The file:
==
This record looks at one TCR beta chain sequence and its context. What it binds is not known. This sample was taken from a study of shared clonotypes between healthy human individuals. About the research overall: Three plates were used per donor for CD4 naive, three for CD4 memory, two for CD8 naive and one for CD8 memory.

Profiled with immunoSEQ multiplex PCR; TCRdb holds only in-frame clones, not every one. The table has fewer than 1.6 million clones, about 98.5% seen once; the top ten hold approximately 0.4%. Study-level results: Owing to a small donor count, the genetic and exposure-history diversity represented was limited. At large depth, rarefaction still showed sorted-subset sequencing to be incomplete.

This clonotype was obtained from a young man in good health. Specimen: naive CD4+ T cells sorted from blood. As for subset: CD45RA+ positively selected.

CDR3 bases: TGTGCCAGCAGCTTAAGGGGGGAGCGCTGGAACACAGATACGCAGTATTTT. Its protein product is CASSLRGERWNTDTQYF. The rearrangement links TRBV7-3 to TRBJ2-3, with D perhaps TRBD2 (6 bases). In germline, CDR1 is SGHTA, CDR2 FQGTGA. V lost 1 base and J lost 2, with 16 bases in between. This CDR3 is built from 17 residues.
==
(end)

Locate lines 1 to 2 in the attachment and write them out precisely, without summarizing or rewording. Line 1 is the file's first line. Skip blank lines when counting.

This record looks at one TCR beta chain sequence and its context. What it binds is not known. This sample was taken from a study of shared clonotypes between healthy human individuals. About the research overall: Three plates were used per donor for CD4 naive, three for CD4 memory, two for CD8 naive and one for CD8 memory.

Profiled with immunoSEQ multiplex PCR; TCRdb holds only in-frame clones, not every one. The table has fewer than 1.6 million clones, about 98.5% seen once; the top ten hold approximately 0.4%. Study-level results: Owing to a small donor count, the genetic and exposure-history diversity represented was limited. At large depth, rarefaction still showed sorted-subset sequencing to be incomplete.